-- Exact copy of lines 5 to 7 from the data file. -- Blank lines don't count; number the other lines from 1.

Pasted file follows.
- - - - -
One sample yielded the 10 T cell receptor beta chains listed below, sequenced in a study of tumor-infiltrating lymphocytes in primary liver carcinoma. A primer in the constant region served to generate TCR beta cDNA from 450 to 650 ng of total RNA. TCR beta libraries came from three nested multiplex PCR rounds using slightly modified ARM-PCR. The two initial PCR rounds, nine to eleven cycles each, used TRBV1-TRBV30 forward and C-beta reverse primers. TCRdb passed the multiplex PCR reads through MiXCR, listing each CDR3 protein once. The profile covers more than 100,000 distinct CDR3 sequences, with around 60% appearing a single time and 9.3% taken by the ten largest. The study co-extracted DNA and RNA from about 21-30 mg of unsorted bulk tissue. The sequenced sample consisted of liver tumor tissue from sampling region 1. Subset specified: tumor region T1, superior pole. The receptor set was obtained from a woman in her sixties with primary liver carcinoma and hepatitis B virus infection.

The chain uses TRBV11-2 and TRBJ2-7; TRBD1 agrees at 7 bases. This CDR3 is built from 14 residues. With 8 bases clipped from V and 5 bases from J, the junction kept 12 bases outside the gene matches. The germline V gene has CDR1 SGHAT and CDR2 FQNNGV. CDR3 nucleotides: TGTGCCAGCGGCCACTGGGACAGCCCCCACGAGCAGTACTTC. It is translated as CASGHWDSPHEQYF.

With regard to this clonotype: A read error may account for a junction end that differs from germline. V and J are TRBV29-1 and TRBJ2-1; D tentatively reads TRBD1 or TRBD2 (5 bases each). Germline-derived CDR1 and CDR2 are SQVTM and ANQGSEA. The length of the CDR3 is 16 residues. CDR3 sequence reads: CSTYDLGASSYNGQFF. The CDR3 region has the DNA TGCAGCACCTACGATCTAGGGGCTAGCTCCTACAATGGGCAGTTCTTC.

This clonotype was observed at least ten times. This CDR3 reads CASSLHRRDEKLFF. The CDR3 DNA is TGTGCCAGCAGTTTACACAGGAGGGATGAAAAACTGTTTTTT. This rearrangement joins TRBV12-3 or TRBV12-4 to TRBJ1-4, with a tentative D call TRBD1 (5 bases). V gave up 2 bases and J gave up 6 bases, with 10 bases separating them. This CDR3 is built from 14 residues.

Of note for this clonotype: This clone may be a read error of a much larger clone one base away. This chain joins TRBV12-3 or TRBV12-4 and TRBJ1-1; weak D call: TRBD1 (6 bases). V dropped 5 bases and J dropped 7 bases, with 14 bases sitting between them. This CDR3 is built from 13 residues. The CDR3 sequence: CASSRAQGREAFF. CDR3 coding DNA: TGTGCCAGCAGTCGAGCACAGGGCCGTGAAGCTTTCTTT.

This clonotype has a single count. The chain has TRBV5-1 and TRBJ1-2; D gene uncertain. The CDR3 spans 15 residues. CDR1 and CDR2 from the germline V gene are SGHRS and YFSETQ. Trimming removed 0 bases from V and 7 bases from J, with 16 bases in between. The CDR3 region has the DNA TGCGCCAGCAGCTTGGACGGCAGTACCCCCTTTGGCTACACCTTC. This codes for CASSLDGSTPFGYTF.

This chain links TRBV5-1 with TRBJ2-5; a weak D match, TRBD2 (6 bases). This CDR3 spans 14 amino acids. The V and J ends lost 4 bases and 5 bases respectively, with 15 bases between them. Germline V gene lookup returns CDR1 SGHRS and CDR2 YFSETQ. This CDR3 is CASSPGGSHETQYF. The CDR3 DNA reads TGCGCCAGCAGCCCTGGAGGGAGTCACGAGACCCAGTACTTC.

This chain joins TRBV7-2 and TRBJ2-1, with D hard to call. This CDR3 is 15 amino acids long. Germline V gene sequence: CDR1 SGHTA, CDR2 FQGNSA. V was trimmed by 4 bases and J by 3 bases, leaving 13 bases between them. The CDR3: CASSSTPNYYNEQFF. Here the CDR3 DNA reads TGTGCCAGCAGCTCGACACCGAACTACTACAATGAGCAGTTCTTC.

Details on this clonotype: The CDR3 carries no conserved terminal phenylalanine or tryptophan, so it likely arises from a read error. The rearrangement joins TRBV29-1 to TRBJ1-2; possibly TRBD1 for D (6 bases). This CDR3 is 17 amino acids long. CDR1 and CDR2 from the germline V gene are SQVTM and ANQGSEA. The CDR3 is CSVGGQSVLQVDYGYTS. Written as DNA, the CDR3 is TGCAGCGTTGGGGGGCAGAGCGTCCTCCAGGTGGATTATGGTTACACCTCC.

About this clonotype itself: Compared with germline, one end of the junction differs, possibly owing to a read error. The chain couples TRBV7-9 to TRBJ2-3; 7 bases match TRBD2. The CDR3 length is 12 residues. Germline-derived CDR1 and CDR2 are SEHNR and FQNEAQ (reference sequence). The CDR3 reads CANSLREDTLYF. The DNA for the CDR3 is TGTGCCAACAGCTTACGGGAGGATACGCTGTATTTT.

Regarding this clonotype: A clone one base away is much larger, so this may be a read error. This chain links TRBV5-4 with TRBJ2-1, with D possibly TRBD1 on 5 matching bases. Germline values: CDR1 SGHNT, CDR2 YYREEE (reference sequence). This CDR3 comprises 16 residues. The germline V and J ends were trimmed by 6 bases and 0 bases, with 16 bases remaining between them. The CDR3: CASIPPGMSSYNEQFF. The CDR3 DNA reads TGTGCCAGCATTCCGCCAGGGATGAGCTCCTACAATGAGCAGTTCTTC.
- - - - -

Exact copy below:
Of note for this clonotype: This clone may be a read error of a much larger clone one base away. This chain joins TRBV12-3 or TRBV12-4 and TRBJ1-1; weak D call: TRBD1 (6 bases). V dropped 5 bases and J dropped 7 bases, with 14 bases sitting between them. This CDR3 is built from 13 residues. The CDR3 sequence: CASSRAQGREAFF. CDR3 coding DNA: TGTGCCAGCAGTCGAGCACAGGGCCGTGAAGCTTTCTTT.

This clonotype has a single count. The chain has TRBV5-1 and TRBJ1-2; D gene uncertain. The CDR3 spans 15 residues. CDR1 and CDR2 from the germline V gene are SGHRS and YFSETQ. Trimming removed 0 bases from V and 7 bases from J, with 16 bases in between. The CDR3 region has the DNA TGCGCCAGCAGCTTGGACGGCAGTACCCCCTTTGGCTACACCTTC. This codes for CASSLDGSTPFGYTF.

This chain links TRBV5-1 with TRBJ2-5; a weak D match, TRBD2 (6 bases). This CDR3 spans 14 amino acids. The V and J ends lost 4 bases and 5 bases respectively, with 15 bases between them. Germline V gene lookup returns CDR1 SGHRS and CDR2 YFSETQ. This CDR3 is CASSPGGSHETQYF. The CDR3 DNA reads TGCGCCAGCAGCCCTGGAGGGAGTCACGAGACCCAGTACTTC.